Inspired by both Peter Morville and Gene Smith, I created a honeycomb diagram for our science museum’s social participation as a way of measuring the success of the social experiments we’re conducting.
Gives a sense of place. Connects user to the physical space of the Museum, perhaps even redefines what the Museum’s space is for that person.
Educates. Teaches the user something they didn’t know (or didn’t realize they knew) before. Could be about themselves, their world or the Museum itself.
Encourages sharing. Incites the user to share (thoughts, media, etc.) either with the Museum or with their friends on behalf of the Museum.
Builds a relationship. Provides a way for the user to know the Museum or another user better through participation/interaction.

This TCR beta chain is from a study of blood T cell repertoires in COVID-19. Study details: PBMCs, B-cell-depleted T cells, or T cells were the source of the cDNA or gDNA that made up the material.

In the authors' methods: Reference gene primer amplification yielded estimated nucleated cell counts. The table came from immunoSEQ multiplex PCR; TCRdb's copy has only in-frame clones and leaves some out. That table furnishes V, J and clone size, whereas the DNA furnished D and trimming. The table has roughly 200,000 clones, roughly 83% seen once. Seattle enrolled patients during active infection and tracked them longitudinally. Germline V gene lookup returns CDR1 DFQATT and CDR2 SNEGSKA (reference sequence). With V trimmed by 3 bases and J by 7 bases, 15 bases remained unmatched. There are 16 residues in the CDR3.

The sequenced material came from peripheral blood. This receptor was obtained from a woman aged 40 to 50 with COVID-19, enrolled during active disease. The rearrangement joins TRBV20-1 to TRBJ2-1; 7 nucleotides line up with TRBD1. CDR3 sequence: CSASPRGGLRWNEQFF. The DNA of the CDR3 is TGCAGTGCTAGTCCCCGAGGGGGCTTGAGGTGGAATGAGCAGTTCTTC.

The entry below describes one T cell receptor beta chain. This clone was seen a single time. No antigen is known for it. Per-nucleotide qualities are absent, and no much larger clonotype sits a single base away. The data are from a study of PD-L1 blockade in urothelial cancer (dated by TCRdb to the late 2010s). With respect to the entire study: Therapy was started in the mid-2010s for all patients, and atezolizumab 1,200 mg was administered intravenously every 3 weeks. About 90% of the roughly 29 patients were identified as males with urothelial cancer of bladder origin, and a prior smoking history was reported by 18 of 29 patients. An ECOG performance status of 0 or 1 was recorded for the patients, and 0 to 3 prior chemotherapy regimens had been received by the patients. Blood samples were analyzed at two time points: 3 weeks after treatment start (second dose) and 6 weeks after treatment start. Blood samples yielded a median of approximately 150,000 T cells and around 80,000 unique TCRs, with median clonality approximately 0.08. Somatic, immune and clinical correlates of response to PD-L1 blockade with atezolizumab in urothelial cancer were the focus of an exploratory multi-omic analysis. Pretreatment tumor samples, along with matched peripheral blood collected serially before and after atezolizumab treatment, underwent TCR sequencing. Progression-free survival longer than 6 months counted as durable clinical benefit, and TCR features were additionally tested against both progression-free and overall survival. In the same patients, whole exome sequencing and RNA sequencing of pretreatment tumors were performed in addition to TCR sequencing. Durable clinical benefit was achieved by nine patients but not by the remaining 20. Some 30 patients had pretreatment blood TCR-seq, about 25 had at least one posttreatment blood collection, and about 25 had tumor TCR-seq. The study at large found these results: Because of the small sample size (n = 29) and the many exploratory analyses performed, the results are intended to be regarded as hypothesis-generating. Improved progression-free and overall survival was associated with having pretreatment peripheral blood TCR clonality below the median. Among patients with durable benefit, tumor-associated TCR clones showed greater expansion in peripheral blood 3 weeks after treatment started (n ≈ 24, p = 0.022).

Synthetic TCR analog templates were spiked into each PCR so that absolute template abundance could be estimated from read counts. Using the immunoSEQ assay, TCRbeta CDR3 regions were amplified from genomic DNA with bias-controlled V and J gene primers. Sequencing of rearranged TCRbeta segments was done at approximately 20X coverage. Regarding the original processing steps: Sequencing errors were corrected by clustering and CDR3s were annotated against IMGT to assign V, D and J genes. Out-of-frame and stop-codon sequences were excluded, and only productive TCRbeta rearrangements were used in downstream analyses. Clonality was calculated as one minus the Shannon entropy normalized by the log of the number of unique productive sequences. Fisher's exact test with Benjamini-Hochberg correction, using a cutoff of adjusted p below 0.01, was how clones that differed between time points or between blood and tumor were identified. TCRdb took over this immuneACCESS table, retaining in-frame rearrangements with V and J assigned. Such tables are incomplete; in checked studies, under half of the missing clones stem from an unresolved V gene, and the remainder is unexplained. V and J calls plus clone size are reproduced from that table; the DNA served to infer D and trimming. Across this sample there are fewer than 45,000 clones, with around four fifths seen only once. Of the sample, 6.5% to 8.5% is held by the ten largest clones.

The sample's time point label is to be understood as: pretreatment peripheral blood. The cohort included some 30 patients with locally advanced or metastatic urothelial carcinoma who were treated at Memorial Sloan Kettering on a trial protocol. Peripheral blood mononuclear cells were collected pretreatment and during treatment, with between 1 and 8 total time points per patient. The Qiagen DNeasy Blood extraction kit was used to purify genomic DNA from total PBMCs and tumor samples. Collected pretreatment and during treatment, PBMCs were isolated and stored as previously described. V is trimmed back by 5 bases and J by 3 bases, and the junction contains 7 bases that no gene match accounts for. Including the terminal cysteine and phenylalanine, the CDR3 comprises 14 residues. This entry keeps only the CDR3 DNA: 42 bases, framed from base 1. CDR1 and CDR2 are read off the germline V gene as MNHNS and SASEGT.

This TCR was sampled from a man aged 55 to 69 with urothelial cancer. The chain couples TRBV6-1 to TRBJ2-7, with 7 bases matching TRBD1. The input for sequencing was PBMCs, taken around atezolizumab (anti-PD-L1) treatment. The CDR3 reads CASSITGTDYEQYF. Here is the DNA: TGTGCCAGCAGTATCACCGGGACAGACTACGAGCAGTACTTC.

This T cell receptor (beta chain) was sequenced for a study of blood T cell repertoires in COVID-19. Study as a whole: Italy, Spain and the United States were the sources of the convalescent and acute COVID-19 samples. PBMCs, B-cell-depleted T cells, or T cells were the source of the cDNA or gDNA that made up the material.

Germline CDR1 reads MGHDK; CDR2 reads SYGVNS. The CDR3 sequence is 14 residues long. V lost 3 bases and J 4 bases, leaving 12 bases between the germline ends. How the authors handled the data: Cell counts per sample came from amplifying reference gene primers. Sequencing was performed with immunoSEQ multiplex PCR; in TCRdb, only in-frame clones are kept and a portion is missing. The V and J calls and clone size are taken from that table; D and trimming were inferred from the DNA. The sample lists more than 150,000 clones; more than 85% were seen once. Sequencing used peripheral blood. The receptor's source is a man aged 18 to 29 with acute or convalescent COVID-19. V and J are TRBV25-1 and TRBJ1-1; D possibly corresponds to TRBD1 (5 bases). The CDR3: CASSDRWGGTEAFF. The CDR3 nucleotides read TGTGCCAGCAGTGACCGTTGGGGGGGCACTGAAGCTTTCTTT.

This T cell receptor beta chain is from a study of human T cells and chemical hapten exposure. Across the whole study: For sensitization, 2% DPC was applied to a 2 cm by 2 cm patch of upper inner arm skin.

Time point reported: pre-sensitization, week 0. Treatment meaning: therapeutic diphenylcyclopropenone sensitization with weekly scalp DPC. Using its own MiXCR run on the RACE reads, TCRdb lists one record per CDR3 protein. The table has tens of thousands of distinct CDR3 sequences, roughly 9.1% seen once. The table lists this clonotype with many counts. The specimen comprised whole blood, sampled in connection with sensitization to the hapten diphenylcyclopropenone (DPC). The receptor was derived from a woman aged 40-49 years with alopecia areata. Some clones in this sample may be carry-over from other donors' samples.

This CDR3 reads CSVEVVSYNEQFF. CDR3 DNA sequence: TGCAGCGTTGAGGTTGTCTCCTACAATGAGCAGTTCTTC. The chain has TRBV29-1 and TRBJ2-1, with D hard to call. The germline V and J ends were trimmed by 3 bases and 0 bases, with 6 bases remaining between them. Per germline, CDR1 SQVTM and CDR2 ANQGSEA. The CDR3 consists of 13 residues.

Fosters dialogue. Creates, establishes or otherwise encourages commentary and the back-and-forth of ideas and opinions. Can be synchronous or asynchronous.
Establishes transparency. Gives user an intimate view of the inner workings/strategies of the Museum.
Science as a way of knowing. Encourages curiosity and highlights science as a way to satisfy it. Demystifies the traditional assumptions people make about science.
Pictured above is how I’ve used the honeycomb so far, labeling each one as a different experiment we’re conducting and coloring in the areas I feel are strengths. I’m also handing out “coloring books” for other staffers to rate projects from their perspective.